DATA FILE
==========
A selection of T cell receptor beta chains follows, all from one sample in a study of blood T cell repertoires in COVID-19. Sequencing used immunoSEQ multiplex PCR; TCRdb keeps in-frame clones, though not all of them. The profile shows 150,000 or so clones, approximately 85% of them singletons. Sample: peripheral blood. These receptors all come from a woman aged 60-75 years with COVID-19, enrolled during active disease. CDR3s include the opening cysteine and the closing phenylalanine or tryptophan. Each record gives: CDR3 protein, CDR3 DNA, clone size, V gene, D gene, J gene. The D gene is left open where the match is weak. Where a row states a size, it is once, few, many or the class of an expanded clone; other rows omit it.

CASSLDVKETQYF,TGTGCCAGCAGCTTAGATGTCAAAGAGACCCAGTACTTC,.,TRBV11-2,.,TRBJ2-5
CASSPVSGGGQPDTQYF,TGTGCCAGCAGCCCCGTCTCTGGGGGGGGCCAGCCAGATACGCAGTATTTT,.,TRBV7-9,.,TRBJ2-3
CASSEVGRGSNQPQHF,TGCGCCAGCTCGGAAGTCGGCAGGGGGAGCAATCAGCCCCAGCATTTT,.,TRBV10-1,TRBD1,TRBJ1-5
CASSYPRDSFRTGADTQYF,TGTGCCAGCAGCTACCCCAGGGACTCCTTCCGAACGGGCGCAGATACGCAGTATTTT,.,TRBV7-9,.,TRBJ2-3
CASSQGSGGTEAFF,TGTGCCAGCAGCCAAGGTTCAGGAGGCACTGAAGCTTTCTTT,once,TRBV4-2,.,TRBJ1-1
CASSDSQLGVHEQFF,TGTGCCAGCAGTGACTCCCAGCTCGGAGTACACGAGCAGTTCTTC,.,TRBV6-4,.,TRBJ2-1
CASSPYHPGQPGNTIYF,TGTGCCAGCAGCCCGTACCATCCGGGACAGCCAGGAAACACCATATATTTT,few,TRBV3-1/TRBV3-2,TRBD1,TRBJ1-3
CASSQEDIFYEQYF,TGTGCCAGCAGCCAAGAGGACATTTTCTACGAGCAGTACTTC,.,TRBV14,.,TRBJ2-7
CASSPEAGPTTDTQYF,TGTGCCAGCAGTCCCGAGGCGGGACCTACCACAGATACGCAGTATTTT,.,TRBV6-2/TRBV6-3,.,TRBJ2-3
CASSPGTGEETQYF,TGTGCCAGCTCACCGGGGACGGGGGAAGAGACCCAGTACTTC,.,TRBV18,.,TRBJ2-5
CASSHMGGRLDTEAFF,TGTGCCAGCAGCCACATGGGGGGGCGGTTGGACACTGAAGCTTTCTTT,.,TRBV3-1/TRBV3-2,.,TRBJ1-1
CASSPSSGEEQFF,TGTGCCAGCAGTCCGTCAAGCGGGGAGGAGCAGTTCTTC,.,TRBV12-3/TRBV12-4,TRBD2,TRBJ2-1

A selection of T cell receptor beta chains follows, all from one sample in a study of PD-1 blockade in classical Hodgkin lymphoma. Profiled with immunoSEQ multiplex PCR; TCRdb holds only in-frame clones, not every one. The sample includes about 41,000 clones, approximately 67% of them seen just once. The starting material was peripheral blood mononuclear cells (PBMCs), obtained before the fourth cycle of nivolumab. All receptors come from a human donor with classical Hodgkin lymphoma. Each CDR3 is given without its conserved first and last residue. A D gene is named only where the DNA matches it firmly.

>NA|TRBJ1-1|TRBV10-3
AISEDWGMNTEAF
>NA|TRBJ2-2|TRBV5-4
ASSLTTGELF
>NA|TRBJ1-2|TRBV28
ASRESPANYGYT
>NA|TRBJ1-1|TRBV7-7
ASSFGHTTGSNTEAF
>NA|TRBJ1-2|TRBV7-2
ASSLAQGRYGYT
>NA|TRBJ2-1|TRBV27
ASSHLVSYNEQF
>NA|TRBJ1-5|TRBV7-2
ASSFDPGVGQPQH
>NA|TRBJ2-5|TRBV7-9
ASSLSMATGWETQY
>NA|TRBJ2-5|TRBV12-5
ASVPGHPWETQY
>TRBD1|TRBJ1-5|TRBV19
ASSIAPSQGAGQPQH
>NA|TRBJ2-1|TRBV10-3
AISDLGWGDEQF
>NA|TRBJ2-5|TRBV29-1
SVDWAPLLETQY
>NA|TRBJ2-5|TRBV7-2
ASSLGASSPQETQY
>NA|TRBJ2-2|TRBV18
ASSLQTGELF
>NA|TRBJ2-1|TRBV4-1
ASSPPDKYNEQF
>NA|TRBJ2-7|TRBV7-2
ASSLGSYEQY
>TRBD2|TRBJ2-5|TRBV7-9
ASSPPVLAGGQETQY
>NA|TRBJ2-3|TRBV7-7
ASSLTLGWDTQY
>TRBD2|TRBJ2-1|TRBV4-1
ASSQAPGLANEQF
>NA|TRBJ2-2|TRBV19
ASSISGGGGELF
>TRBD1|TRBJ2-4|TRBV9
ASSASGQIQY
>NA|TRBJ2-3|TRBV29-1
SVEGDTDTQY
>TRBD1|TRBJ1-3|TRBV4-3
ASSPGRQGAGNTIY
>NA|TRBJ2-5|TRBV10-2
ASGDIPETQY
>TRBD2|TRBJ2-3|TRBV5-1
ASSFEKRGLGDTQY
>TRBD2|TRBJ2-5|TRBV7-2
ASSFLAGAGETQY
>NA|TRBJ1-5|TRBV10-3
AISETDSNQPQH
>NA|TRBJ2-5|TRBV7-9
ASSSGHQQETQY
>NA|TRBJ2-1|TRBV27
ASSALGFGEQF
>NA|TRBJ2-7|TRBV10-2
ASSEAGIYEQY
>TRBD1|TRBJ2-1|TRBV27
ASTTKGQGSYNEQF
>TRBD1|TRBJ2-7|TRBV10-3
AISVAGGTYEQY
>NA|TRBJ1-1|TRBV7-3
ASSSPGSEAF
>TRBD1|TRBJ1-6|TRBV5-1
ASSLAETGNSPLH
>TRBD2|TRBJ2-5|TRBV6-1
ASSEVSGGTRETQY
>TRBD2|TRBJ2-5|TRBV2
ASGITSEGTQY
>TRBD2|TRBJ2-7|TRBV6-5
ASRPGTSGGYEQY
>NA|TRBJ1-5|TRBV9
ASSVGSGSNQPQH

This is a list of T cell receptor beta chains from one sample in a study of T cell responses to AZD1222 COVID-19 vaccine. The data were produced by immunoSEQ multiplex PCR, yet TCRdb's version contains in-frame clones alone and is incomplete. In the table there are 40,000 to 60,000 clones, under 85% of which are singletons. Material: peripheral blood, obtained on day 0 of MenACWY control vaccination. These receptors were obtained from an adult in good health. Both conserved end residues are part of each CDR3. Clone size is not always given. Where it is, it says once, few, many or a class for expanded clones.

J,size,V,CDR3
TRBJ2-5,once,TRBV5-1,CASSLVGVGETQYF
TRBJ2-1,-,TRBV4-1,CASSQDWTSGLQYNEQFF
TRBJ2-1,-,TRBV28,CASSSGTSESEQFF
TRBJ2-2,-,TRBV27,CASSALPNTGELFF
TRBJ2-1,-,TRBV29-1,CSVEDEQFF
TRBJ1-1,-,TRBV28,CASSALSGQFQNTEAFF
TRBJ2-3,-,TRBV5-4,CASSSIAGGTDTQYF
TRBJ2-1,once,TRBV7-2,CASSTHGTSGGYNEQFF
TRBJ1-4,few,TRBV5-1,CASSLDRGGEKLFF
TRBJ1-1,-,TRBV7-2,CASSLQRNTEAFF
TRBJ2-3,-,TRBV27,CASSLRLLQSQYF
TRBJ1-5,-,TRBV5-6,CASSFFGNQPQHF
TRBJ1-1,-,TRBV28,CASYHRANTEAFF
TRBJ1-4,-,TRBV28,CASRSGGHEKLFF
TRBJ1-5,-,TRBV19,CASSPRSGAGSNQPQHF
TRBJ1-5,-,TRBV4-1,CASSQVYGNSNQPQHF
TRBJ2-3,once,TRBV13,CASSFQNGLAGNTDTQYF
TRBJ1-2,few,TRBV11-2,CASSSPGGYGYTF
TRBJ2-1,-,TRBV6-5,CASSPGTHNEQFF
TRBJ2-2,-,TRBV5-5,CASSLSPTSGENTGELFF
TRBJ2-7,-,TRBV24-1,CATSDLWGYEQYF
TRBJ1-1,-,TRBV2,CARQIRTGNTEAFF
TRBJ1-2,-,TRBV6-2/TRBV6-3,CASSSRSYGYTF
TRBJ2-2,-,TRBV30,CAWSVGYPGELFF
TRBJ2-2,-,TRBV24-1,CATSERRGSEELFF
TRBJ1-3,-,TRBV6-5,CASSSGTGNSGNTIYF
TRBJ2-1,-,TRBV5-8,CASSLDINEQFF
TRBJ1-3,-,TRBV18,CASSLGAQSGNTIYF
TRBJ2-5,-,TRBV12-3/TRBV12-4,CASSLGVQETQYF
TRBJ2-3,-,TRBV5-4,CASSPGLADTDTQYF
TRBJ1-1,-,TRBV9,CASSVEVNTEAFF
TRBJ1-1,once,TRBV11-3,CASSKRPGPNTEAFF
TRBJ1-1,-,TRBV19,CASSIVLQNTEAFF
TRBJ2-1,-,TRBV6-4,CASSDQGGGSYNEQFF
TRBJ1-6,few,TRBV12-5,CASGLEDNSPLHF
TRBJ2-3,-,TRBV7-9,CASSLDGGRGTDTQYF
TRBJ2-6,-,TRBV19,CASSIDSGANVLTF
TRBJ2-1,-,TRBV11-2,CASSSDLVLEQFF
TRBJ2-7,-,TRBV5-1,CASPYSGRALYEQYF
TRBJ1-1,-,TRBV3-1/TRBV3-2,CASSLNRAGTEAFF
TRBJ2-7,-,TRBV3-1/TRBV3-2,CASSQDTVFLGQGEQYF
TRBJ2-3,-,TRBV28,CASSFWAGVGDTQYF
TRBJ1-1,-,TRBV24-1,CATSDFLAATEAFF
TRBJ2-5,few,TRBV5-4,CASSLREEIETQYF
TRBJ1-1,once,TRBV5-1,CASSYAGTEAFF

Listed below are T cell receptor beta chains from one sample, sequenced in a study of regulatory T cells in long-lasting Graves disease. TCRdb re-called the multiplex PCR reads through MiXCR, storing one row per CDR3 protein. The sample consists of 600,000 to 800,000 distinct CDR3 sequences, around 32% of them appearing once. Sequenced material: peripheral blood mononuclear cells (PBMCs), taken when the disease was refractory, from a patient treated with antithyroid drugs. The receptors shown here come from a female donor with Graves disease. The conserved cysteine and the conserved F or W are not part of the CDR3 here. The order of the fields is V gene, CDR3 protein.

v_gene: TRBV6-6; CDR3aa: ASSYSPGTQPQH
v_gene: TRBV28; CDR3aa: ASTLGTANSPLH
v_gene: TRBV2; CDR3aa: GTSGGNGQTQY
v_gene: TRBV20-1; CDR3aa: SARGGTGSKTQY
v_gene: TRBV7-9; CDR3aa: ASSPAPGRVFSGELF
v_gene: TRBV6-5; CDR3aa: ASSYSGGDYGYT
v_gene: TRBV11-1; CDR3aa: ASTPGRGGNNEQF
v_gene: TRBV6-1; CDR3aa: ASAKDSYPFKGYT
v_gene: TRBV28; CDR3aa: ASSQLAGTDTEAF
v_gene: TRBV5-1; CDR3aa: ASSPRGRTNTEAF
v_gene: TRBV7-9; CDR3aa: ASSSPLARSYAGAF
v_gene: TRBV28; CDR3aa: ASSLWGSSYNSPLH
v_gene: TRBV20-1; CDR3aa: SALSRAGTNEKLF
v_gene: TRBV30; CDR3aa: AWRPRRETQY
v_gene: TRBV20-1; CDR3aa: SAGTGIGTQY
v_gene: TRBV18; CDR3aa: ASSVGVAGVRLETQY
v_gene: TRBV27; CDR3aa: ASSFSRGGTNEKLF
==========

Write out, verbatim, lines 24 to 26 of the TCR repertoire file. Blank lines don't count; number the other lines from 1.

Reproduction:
ASSLAQGRYGYT
>NA|TRBJ2-1|TRBV27
ASSHLVSYNEQF